to ascend to God.-(4.) By it the soul gets to its centre, out of which it cannot rest.—(5.) Man's soul is the temple of God; recollection the holy of holies.-(6.) As the wicked by recollection find hell in their hearts, so faithful souls find heaven.-(7.) Without recollection, all means of grace are useless, or make but a light and transitory impression. If we would be recollected, we must expect to suffer. Sometimes God does not speak immediately to the heart; we must then continue to listen with a more humble silence. Sometimes assaults of the heart, or of the temper, may follow, together with a weariness, and a desire to turn the mind to something else: Here we must be patient. By patience unwearied we inherit the promises. Dissipated souls are severely punished. If any man abide not in Christ, he is cast out as a branch;-cast out of the light of God's countenance, and barrenness follows in the use of the means. The world and Satan gather and use him for their service. He is cast into the fire of the passions, of guilt, of temptation, and, perhaps of hell. As dissipation always meets its punishment, so recollection never fails of its reward. After a patient waiting comes communion with God, and the sweet sense of his peace and love. Recollection is a castle, an inviolable fortress against the world and the devil : It renders all times and places alike, and it is the habitation where Christ and his bride dwell.

I give you these hints, not to set Christ aside, but that you may, according to the light and power given to you, take these stones, and place them upon the chief corner-stone, and cement them with the blood of Jesus until the superstructure, in some measure, answers to the excellence of the foundation. I beg an interest in your prayers for myself and those committed to my charge; and am, with sincerity, Madam,

Your Servant for Christ's sake,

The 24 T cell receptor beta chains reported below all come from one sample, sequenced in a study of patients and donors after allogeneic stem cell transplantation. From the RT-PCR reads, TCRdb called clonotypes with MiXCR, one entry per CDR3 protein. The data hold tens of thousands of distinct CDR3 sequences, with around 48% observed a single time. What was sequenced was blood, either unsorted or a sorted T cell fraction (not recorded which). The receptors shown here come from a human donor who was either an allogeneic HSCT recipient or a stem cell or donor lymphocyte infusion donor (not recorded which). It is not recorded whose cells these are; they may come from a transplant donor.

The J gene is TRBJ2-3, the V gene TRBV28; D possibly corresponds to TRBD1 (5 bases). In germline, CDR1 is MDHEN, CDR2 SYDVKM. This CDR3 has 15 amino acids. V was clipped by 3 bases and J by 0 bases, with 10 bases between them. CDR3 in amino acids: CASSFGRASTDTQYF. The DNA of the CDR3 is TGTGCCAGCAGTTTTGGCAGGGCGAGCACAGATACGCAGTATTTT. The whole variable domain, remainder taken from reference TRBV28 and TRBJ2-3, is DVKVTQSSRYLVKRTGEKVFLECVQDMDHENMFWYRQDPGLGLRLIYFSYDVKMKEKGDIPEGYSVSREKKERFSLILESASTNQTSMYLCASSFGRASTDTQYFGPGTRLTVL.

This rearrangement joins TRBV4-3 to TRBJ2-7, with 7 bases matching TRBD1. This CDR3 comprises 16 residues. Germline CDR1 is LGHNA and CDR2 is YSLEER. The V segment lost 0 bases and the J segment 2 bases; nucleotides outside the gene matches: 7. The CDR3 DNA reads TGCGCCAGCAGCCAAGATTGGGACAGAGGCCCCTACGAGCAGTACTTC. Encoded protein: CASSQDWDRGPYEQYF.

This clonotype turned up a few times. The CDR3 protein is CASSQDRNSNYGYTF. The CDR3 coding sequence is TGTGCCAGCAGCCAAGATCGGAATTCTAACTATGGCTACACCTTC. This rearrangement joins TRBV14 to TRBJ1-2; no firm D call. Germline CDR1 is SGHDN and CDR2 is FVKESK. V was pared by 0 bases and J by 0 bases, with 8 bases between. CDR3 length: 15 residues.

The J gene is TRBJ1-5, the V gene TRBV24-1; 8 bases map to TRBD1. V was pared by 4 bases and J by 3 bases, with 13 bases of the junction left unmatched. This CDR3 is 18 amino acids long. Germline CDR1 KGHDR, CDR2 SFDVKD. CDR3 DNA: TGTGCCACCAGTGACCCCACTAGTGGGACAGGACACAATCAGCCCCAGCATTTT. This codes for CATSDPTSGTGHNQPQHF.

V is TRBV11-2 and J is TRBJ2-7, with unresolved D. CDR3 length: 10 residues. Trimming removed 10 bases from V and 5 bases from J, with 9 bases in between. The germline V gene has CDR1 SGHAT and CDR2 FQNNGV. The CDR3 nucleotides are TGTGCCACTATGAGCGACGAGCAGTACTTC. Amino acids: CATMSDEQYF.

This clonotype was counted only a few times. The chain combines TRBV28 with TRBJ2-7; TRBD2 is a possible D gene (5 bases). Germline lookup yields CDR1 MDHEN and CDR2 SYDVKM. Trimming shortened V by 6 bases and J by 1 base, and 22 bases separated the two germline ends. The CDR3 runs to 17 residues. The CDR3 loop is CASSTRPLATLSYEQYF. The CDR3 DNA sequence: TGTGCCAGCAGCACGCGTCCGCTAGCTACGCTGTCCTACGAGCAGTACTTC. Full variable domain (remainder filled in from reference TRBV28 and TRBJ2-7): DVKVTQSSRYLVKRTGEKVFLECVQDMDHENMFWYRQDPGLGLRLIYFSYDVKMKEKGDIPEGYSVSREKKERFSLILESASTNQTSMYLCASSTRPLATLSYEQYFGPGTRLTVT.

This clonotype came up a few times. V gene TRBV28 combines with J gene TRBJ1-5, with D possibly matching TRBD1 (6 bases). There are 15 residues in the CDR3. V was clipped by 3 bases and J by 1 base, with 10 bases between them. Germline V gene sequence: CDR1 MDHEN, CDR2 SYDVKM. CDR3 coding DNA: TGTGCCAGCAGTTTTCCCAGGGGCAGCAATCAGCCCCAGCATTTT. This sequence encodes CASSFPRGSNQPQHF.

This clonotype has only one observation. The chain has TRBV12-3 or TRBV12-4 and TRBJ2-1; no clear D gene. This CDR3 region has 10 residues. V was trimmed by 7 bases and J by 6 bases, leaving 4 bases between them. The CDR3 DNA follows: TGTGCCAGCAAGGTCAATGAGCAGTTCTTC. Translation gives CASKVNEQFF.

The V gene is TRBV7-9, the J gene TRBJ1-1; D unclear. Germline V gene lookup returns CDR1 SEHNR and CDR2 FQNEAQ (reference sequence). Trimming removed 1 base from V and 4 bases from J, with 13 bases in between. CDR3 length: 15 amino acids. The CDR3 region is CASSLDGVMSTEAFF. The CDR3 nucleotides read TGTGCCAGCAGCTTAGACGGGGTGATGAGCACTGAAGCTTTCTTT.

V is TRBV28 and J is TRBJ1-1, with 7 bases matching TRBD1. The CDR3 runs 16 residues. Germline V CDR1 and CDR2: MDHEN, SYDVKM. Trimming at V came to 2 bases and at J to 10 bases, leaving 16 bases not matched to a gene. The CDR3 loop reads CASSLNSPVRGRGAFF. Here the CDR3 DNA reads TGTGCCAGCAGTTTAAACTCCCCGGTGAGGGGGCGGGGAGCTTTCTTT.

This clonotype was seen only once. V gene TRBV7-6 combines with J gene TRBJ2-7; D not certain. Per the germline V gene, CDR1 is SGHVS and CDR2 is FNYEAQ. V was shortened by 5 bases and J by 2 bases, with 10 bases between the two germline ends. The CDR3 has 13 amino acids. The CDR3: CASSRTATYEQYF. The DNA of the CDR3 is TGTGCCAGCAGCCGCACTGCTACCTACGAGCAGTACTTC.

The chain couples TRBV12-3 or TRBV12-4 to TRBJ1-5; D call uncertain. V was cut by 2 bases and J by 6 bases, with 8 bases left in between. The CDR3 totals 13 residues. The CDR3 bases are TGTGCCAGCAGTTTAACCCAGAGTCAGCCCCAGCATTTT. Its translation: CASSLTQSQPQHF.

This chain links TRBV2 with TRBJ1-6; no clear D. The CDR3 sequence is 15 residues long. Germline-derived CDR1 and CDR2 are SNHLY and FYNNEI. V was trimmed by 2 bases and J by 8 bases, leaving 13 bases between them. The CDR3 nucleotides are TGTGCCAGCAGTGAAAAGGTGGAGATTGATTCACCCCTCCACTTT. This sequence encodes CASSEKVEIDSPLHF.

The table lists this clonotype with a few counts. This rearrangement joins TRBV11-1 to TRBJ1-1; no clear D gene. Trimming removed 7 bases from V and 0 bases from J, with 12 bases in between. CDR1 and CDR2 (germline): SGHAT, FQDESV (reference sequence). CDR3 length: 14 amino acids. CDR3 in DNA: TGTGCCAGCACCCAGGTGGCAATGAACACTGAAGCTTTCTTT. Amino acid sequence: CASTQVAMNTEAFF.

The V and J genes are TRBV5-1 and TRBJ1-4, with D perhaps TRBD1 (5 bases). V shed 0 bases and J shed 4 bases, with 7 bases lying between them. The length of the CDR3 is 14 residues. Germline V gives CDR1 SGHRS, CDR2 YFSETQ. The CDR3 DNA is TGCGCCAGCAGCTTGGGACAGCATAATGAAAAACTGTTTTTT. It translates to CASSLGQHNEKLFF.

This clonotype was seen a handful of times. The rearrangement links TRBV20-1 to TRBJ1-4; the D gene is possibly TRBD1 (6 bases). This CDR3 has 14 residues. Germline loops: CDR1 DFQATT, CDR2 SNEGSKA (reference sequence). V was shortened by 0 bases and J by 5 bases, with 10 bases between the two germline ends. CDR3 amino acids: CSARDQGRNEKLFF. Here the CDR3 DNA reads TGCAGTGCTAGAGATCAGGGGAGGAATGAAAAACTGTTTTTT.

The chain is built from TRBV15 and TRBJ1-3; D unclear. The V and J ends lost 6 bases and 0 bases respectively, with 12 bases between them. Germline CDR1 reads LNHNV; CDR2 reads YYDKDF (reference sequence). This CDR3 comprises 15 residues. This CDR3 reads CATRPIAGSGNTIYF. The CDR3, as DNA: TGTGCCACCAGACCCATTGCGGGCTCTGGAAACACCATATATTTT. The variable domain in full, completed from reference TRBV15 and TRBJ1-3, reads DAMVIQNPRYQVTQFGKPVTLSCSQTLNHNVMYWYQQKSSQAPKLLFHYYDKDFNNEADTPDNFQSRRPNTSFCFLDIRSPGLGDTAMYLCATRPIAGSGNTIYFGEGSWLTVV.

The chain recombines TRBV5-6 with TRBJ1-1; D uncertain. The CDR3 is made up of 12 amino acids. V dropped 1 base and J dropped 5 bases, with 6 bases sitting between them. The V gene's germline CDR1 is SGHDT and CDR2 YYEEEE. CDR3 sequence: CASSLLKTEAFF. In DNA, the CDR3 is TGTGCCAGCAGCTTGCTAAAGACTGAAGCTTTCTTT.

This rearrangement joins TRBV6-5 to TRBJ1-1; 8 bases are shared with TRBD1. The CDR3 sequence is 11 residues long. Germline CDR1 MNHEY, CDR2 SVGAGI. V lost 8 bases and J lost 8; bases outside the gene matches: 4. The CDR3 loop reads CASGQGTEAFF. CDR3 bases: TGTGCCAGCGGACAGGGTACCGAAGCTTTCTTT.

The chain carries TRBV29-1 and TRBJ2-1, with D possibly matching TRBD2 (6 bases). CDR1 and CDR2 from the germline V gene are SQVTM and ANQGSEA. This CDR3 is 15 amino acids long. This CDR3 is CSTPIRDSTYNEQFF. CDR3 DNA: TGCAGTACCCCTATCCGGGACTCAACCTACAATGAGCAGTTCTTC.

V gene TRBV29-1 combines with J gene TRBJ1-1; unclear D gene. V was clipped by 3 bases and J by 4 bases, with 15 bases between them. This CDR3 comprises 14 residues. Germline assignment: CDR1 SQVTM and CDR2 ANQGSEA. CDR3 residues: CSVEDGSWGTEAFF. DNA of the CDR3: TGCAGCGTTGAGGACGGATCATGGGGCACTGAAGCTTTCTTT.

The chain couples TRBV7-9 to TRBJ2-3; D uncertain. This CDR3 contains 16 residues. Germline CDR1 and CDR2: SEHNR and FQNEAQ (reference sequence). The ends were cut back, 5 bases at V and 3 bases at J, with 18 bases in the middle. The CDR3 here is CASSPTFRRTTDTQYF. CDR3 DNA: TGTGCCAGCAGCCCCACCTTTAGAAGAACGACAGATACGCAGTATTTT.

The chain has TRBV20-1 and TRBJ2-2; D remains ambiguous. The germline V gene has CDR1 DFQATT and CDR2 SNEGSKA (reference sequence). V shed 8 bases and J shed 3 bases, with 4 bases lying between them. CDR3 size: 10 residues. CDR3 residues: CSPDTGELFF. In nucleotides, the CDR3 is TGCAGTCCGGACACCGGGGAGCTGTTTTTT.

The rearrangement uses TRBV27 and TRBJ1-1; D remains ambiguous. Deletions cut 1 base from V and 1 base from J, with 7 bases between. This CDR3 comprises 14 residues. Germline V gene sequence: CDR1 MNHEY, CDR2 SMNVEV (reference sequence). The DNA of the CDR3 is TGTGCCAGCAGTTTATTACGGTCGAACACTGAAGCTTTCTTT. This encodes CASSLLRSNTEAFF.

To the Hon. Mrs. C.



YOUR favour of the 4th instant did not reach me until a considerable time after date, through my being still absent from Madeley; a clergyman of this neighbourhood having made au exchange with me, to facilitate my settling some affairs of a temporal nature in this county. The kind part you take in my happiness demands my warmest thanks; and I beg you will accept them multiplied by those which my dear partner presents to you. Yes, my dear friend, I am married in my old age, and have a new opportunity of considering a great mystery, in the most perfect type of our Lord's mystical union with his church. I have now a new call to pray for a fulness of Christ's holy, gentle, meek, loving Spirit, that I may love my wife, as he loved his spouse, the church. But the emblem is greatly deficient: The Lamb is worthy of his spouse, and more than worthy, whereas I must acknowledge myself unworthy of the yoke-fellow, whom Heaven has reserved for me. She is a person after my own heart; and I make no doubt we shall increase the number of the happy marriages in the church militant. Indeed they are not so many, but it may be worth a Christian's while to add one more to the number. God declared it was not good, that man, a social being, should live alone, and therefore he gave him a helpmeet for him: For the same reason our Lord sent forth his disciples two and two. Had I searched the three kingdoms, I could not have found one brother willing to share gratis my weal, woe, and labours, and com-